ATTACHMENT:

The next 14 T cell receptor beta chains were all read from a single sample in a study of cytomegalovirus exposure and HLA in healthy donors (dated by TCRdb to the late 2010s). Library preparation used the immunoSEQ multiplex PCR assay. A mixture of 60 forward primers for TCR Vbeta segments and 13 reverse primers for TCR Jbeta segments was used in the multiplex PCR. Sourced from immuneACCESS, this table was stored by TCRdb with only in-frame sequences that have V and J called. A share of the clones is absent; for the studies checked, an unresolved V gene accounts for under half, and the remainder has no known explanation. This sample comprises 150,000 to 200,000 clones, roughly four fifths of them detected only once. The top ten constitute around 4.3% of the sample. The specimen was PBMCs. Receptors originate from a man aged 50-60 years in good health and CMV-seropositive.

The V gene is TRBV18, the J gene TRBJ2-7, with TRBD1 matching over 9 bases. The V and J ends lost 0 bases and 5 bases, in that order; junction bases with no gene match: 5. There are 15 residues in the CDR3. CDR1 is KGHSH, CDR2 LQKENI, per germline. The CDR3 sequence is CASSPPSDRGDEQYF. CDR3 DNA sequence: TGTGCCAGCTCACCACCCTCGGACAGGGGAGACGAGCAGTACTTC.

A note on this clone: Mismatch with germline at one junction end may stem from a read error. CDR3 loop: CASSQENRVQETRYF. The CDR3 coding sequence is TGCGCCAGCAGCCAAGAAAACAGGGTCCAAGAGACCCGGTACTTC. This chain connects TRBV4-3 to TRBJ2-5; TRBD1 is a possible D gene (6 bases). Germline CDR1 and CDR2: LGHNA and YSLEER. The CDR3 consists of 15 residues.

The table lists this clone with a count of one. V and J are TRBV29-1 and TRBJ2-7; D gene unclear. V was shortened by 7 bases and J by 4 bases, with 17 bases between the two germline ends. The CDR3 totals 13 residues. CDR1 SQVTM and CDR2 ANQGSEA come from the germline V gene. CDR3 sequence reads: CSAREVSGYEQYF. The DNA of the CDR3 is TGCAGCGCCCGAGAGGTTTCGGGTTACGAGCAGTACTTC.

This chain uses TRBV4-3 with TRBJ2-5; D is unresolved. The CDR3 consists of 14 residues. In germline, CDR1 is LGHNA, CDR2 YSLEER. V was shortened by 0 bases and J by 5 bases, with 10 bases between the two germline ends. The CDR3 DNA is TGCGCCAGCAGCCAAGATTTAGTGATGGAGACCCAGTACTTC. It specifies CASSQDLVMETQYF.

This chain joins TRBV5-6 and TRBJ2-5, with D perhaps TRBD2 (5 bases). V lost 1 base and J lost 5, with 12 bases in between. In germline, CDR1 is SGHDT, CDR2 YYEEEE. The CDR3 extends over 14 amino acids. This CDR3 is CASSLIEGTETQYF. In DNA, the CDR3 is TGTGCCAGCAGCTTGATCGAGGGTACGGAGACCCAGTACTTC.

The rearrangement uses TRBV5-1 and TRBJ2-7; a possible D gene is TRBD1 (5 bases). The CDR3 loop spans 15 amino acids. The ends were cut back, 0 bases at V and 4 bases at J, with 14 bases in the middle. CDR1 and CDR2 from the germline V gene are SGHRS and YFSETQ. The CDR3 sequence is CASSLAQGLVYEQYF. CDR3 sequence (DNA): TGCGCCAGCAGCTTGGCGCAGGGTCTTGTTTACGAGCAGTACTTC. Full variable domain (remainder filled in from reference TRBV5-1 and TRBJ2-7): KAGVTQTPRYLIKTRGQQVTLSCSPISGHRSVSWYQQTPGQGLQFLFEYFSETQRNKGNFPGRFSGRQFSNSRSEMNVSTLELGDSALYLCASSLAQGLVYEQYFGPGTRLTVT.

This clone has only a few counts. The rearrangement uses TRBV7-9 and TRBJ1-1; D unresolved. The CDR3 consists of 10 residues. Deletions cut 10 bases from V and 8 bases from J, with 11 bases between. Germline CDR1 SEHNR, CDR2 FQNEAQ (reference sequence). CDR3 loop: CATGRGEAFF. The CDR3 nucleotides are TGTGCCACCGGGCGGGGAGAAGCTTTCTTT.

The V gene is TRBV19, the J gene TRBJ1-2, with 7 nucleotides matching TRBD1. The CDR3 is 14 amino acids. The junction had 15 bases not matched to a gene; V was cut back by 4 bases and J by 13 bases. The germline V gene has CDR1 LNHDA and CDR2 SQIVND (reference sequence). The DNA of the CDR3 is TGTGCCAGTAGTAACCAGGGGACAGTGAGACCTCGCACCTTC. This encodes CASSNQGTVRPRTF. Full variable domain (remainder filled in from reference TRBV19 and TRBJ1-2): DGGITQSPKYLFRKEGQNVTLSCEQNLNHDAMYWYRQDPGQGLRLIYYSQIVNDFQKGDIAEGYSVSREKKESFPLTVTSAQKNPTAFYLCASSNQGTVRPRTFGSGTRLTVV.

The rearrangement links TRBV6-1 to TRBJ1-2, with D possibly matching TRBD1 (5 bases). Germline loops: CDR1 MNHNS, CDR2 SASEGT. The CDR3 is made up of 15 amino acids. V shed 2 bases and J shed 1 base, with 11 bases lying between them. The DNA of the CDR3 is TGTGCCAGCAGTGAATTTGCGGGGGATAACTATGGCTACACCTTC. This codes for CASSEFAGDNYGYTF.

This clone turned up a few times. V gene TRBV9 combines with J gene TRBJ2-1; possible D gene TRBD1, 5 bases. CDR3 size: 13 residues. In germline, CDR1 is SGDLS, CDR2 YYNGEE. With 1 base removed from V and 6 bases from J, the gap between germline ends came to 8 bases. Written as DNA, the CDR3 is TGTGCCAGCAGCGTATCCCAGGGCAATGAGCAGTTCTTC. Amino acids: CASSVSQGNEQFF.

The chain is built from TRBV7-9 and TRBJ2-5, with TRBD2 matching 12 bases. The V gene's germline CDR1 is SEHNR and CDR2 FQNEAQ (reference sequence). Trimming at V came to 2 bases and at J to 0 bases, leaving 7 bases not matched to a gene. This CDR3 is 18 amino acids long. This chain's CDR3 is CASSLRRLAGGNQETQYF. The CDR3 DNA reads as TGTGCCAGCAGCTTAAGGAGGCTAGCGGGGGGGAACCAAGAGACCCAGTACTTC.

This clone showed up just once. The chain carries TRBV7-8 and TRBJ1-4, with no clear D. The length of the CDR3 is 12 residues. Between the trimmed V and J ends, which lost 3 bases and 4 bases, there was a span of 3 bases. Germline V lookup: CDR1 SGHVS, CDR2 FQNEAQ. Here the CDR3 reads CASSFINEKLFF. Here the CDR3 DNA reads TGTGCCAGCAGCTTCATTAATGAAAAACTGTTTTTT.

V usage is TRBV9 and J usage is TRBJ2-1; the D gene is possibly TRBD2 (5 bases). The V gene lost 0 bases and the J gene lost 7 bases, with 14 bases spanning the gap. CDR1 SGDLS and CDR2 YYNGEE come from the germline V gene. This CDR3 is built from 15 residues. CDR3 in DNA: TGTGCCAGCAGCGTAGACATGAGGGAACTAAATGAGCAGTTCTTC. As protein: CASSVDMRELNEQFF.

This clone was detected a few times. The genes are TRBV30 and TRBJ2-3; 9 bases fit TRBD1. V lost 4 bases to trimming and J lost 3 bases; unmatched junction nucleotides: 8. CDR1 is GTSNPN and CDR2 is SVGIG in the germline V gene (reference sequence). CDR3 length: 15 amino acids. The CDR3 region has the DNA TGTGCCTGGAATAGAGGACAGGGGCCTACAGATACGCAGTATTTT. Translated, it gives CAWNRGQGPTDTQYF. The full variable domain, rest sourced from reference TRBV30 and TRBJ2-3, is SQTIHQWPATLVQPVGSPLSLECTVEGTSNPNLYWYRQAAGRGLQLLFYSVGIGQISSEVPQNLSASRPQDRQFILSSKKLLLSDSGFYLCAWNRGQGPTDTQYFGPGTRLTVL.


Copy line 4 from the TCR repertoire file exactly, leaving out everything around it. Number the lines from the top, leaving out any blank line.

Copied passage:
The table lists this clone with a count of one. V and J are TRBV29-1 and TRBJ2-7; D gene unclear. V was shortened by 7 bases and J by 4 bases, with 17 bases between the two germline ends. The CDR3 totals 13 residues. CDR1 SQVTM and CDR2 ANQGSEA come from the germline V gene. CDR3 sequence reads: CSAREVSGYEQYF. The DNA of the CDR3 is TGCAGCGCCCGAGAGGTTTCGGGTTACGAGCAGTACTTC.